"Bloomberg baste I'm Charlie palette featuring an exclusive conversation with Citadel CEO Ken Griffin He was at the Bloomberg intelligence market structure three conference and spoke with Bloomberg's francine lacqua here they focus on volatilities impact on investment strategies So active investment is I mean drives drives our equity markets In fact this is one of the real apprehensions that I have with a number of the SEC's most recent policy proposals Is they are reducing the ability of active managers to deploy capital and to earn the benefits of their research The great savings of American retail investors by having access to index funds is predicated on markets that are efficient markets are efficient because of active investors So ironically one of the great sea changes in our lifetime has been the rise of passive investing It has saved American households countless tens of billions or hundreds of billions of dollars I mean the numbers are staggering numbers And the SEC in their effort to make active investing in less attractive I mean this is like the policies for the equity market that parallel our energy policy use of the last two years We've got higher prices gasoline at the pump because of poor decisions out of Washington And we're about to make our markets less efficient if the SCC's agendas pursued So how do you change the equity market The U.S. equity market is unquestionably the envy of the world It is the single most efficient competitive market in the world hands down Now this doesn't mean there's not rooms for improvement I mean to be clear it's like it's in a variety of technical details that isn't that interesting We published plenty of white papers and comment letters on this I think I put the audience to sleep in about three to four minutes Not if you do it in 20 seconds Yeah but I can't I can't do it in 20 seconds because it's just not that interesting And it's all highly technical So to be clear there's room to improve the U.S. stock market But the most important thing we can do for the U.S. stock market is to ensure that we have a very vibrant and community of active investors that engage in research price discovery and commit their capital against what they're doing That's the most important thing we can do to make our equity market really serve the needs of corporate America and the American public The other thing we need to do is when you think about how do we make the American equity market attractive to corporations to be a part of The rise of private equity is really a testament to the difficulties and challenges of being a public company We should think about how do we have far more companies be public companies where their success is enjoyed by American investors saving for the retirement or otherwise And everything that we keep piling onto the list of obligations and responsibilities for public company discourages that from happy We've seen thousands of fewer companies in our public markets today than 25 years ago And that's really I have to say but shame on Washington for really forcing so many investment opportunities outside of the line of sight of the American investing public So you don't think this comes from a place of actually trying to keep more people safe when it comes to public money Wow So if we're going to try to force everybody into T bills that hasn't worked so well The American investor and T bills over the course of the last two years has lost about ballpark 15% of the real savings So I'd call that a really big policy failure if we think safety is everybody in American public health investor money T bills I want to talk about liquidity Is there going to be a liquidity problem in the markets And is that one of the biggest concerns that markets are actually not talking about You know I think that the people use the word liquidity in a very loose way okay And there's various forms of liquidity that matter to markets in various ways The biggest challenge we have this year in the market with respect to liquidity is the very low rate of new capital formation So we're seeing a real dearth of new equity market deals IPOs And that's problematic because that's the lifeline of the entire venture capital system which has been so important to the American growth and productivity story So fewer IPOs fewer ability to exit investments for VC firms leaves us short capital to invest in the startups of tomorrow But why is that COVID There's a litany of reasons and part of it is people are dealing number one Their losses and their growth stock portfolio Number two is chaotic market environments become all consuming with respect to your current portfolio And you just don't have time to look at new ideas How has COVID changed the way you work and how a hedge funds work That is very mixed across the industry One of the big changes for us was the lack of access to corporate management teams We are so intertwined with corporate America and trying to understand business models the value proposition for consumers how they're going to take the business forward in terms of new R&D and new projects losing that connectivity to corporate America We went to a world of Zoom based calls that became very anodyne That was a big loss and that was a loss for efficiency in markets So the last few months have been a wonderful sea change that we've had so much more connectivity back of the companies that we support and back in understanding how they're going to evolve their businesses For us the world post COVID looks very much like the world pre COVID We're all back at work around the world that sit it out apps in a few jurisdictions in Asia And that collaboration within our four walls I think it's been an incredibly important part of our success story over the last two and a half years It's something that I wish all of corporate America would embrace because what you see and there are more and more studies emerging on this innovation and creativity fall in a remote remote workforce And for us so much of how we create value in one form or another involves creativity innovation and having everybody back together has been really powerful in driving forward our overall business And it hasn't hurt keeping talent or hiring You know what We lost a handful of people over the course of this journey You know let's be clear The first two or three weeks back for most people was like oh I can't believe they made me come back to work And then in December when we saw omnikron we accelerate we told everybody in D 14th go home for the holidays And most people kept coming to work So what it's really a statement about is where creatures of habit And when your habits turn back into I go to work you start to say things like I actually enjoy the separation of my personal life and my professional life I mean I can't tell you how my colleagues are like you know it's actually really nice to be in a room and not have to deal with managing 25 different structures at home So I think most importantly we're creatures of habit whatever those habits may turn out to be But for us the chance to collaborate the chance to work together the chance there's been so many meanings over the last two and a half years in front of whiteboards with new insights new concepts that would never happen in a Zoom based world Citadel has made money when a lot of people haven't What's your secret sauce Look I think I just spoke about the most important one It's the fact that we work together as a team That's Citadel CEO Ken Griffin speaking with Bloomberg's francine.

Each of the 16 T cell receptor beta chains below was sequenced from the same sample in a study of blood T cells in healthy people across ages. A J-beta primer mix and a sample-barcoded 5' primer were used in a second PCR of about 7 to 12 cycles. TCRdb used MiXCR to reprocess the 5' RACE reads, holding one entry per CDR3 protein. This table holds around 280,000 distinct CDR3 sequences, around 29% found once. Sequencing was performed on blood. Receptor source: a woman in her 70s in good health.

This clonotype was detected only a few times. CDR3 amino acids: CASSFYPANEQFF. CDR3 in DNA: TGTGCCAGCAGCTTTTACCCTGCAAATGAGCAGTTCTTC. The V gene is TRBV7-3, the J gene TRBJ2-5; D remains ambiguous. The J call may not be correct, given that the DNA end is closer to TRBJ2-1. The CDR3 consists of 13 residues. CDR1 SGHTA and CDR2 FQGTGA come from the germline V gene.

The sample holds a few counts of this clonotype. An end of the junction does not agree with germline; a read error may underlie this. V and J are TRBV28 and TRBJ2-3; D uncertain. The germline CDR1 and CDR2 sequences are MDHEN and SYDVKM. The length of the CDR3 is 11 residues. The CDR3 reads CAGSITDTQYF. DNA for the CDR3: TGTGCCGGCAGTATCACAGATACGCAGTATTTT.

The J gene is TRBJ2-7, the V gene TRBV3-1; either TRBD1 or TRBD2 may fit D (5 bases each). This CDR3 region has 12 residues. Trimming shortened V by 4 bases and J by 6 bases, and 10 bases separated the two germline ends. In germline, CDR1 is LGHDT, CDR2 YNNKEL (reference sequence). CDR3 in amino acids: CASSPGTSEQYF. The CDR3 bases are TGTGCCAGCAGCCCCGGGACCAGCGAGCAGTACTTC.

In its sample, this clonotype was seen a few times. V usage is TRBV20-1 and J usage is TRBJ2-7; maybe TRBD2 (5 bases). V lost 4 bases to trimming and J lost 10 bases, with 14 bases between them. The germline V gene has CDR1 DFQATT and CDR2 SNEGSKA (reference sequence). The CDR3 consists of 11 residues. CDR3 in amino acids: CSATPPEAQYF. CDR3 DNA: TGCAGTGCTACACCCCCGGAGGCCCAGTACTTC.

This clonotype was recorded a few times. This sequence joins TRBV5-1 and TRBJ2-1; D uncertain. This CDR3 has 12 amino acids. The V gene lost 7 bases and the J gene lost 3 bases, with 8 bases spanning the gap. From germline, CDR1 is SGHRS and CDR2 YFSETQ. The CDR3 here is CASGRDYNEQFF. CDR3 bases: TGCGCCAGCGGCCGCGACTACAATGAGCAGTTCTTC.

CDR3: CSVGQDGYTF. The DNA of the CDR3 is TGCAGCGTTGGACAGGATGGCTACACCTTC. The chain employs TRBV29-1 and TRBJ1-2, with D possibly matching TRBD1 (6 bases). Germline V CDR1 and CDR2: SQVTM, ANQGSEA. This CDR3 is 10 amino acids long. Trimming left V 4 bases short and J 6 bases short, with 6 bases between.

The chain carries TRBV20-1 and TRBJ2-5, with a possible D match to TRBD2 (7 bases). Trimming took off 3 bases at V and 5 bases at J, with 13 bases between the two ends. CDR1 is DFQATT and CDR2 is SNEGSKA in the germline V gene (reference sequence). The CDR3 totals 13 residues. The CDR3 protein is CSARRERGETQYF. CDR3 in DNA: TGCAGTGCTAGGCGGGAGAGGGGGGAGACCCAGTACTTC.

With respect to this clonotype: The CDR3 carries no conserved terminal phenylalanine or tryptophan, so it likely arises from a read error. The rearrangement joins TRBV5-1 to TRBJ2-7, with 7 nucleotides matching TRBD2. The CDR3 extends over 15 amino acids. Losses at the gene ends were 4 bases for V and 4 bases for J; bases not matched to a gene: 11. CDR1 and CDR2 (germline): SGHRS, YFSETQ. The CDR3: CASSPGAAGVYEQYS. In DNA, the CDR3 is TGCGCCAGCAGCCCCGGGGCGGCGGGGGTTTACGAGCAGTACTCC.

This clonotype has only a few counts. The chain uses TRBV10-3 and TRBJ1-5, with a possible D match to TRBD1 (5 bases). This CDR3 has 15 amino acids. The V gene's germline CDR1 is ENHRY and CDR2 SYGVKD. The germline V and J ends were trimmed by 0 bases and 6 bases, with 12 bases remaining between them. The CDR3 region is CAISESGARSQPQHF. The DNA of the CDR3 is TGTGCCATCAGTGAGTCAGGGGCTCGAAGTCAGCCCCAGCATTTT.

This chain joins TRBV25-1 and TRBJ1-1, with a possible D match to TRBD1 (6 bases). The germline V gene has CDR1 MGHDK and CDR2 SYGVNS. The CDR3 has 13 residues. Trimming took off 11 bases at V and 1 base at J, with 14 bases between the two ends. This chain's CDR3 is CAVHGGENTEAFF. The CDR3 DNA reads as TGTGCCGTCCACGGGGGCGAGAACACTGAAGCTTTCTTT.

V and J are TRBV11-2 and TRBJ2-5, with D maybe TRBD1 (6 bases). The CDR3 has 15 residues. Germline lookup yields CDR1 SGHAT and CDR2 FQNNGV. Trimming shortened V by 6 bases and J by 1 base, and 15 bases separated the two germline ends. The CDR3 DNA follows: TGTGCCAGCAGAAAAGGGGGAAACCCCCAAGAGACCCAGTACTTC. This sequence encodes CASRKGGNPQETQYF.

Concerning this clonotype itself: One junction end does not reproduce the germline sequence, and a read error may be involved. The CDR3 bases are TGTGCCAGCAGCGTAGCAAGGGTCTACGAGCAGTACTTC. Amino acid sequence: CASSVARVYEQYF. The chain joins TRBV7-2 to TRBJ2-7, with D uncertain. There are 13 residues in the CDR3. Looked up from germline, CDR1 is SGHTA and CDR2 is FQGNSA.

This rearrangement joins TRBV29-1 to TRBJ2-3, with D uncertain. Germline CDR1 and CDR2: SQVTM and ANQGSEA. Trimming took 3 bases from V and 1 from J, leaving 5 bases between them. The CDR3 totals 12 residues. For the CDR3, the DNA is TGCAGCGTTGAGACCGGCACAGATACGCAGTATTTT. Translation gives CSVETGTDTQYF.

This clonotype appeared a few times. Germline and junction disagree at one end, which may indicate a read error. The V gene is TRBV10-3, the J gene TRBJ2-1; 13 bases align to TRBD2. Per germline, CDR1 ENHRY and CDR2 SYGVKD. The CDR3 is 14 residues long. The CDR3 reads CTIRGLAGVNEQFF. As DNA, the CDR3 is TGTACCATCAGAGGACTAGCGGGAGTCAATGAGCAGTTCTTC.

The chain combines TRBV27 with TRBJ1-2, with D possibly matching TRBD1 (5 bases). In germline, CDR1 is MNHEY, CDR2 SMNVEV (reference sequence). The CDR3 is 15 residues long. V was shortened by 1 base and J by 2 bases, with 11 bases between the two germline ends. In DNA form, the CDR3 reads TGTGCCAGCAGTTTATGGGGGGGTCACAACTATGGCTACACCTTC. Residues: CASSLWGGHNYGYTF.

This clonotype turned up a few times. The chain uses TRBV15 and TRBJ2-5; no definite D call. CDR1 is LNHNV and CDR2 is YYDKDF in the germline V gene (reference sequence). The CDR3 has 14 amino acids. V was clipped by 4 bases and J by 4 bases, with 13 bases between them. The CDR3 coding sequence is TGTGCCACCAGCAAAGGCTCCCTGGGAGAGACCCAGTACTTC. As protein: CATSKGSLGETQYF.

America Ken Griffin Charlie palette francine lacqua Bloomberg SEC Citadel SCC Washington VC firms Asia francine